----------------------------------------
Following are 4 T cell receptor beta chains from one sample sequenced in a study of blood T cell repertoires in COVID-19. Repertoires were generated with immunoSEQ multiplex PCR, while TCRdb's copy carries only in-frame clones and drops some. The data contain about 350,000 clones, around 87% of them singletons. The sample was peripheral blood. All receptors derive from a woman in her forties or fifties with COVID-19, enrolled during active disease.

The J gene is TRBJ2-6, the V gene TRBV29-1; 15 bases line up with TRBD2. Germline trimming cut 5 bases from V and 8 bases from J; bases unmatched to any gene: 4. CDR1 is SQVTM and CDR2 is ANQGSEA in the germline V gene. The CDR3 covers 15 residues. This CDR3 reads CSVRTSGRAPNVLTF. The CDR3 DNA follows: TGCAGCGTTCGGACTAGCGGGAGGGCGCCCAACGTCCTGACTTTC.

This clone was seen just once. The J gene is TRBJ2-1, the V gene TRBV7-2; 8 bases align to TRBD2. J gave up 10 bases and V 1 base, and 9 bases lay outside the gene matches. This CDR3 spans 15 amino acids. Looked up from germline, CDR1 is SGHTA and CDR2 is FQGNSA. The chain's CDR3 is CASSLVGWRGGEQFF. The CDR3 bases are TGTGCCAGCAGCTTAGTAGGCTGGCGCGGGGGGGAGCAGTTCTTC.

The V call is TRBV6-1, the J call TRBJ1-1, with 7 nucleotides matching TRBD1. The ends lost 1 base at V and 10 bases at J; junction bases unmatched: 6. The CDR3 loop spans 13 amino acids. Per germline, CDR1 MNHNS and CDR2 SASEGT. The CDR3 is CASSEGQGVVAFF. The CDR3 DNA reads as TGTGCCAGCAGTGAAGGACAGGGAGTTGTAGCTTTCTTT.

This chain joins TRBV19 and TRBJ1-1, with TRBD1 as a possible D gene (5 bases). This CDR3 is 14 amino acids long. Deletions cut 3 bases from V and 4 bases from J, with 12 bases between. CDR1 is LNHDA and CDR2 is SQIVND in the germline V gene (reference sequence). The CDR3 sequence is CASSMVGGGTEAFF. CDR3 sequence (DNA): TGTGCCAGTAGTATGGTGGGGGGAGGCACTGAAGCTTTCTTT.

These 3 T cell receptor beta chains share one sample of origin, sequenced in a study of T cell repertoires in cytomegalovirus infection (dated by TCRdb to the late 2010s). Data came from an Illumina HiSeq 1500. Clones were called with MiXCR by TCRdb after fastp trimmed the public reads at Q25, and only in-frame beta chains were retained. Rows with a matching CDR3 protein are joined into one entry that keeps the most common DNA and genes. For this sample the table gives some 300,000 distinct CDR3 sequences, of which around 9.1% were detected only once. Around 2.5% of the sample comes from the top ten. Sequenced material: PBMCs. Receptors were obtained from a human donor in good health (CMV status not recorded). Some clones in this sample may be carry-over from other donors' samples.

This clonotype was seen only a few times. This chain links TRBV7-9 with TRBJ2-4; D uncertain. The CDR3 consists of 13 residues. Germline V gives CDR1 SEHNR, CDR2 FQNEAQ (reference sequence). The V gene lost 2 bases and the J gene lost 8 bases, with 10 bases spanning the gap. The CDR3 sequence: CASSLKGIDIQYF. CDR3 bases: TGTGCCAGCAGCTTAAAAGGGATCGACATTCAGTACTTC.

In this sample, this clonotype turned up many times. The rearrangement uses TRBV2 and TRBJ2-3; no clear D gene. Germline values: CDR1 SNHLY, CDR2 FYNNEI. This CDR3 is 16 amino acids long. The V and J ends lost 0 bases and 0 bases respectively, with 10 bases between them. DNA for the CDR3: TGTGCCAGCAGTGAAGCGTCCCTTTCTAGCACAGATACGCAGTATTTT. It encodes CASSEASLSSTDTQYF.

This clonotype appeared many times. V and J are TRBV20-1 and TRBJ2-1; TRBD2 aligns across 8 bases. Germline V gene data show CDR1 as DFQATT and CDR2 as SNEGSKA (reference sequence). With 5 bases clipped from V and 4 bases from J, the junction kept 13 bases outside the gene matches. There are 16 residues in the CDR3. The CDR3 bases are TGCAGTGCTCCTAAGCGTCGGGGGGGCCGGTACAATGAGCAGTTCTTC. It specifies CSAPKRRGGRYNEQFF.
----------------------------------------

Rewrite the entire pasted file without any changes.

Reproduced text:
Following are 4 T cell receptor beta chains from one sample sequenced in a study of blood T cell repertoires in COVID-19. Repertoires were generated with immunoSEQ multiplex PCR, while TCRdb's copy carries only in-frame clones and drops some. The data contain about 350,000 clones, around 87% of them singletons. The sample was peripheral blood. All receptors derive from a woman in her forties or fifties with COVID-19, enrolled during active disease.

The J gene is TRBJ2-6, the V gene TRBV29-1; 15 bases line up with TRBD2. Germline trimming cut 5 bases from V and 8 bases from J; bases unmatched to any gene: 4. CDR1 is SQVTM and CDR2 is ANQGSEA in the germline V gene. The CDR3 covers 15 residues. This CDR3 reads CSVRTSGRAPNVLTF. The CDR3 DNA follows: TGCAGCGTTCGGACTAGCGGGAGGGCGCCCAACGTCCTGACTTTC.

This clone was seen just once. The J gene is TRBJ2-1, the V gene TRBV7-2; 8 bases align to TRBD2. J gave up 10 bases and V 1 base, and 9 bases lay outside the gene matches. This CDR3 spans 15 amino acids. Looked up from germline, CDR1 is SGHTA and CDR2 is FQGNSA. The chain's CDR3 is CASSLVGWRGGEQFF. The CDR3 bases are TGTGCCAGCAGCTTAGTAGGCTGGCGCGGGGGGGAGCAGTTCTTC.

The V call is TRBV6-1, the J call TRBJ1-1, with 7 nucleotides matching TRBD1. The ends lost 1 base at V and 10 bases at J; junction bases unmatched: 6. The CDR3 loop spans 13 amino acids. Per germline, CDR1 MNHNS and CDR2 SASEGT. The CDR3 is CASSEGQGVVAFF. The CDR3 DNA reads as TGTGCCAGCAGTGAAGGACAGGGAGTTGTAGCTTTCTTT.

This chain joins TRBV19 and TRBJ1-1, with TRBD1 as a possible D gene (5 bases). This CDR3 is 14 amino acids long. Deletions cut 3 bases from V and 4 bases from J, with 12 bases between. CDR1 is LNHDA and CDR2 is SQIVND in the germline V gene (reference sequence). The CDR3 sequence is CASSMVGGGTEAFF. CDR3 sequence (DNA): TGTGCCAGTAGTATGGTGGGGGGAGGCACTGAAGCTTTCTTT.

These 3 T cell receptor beta chains share one sample of origin, sequenced in a study of T cell repertoires in cytomegalovirus infection (dated by TCRdb to the late 2010s). Data came from an Illumina HiSeq 1500. Clones were called with MiXCR by TCRdb after fastp trimmed the public reads at Q25, and only in-frame beta chains were retained. Rows with a matching CDR3 protein are joined into one entry that keeps the most common DNA and genes. For this sample the table gives some 300,000 distinct CDR3 sequences, of which around 9.1% were detected only once. Around 2.5% of the sample comes from the top ten. Sequenced material: PBMCs. Receptors were obtained from a human donor in good health (CMV status not recorded). Some clones in this sample may be carry-over from other donors' samples.

This clonotype was seen only a few times. This chain links TRBV7-9 with TRBJ2-4; D uncertain. The CDR3 consists of 13 residues. Germline V gives CDR1 SEHNR, CDR2 FQNEAQ (reference sequence). The V gene lost 2 bases and the J gene lost 8 bases, with 10 bases spanning the gap. The CDR3 sequence: CASSLKGIDIQYF. CDR3 bases: TGTGCCAGCAGCTTAAAAGGGATCGACATTCAGTACTTC.

In this sample, this clonotype turned up many times. The rearrangement uses TRBV2 and TRBJ2-3; no clear D gene. Germline values: CDR1 SNHLY, CDR2 FYNNEI. This CDR3 is 16 amino acids long. The V and J ends lost 0 bases and 0 bases respectively, with 10 bases between them. DNA for the CDR3: TGTGCCAGCAGTGAAGCGTCCCTTTCTAGCACAGATACGCAGTATTTT. It encodes CASSEASLSSTDTQYF.

This clonotype appeared many times. V and J are TRBV20-1 and TRBJ2-1; TRBD2 aligns across 8 bases. Germline V gene data show CDR1 as DFQATT and CDR2 as SNEGSKA (reference sequence). With 5 bases clipped from V and 4 bases from J, the junction kept 13 bases outside the gene matches. There are 16 residues in the CDR3. The CDR3 bases are TGCAGTGCTCCTAAGCGTCGGGGGGGCCGGTACAATGAGCAGTTCTTC. It specifies CSAPKRRGGRYNEQFF.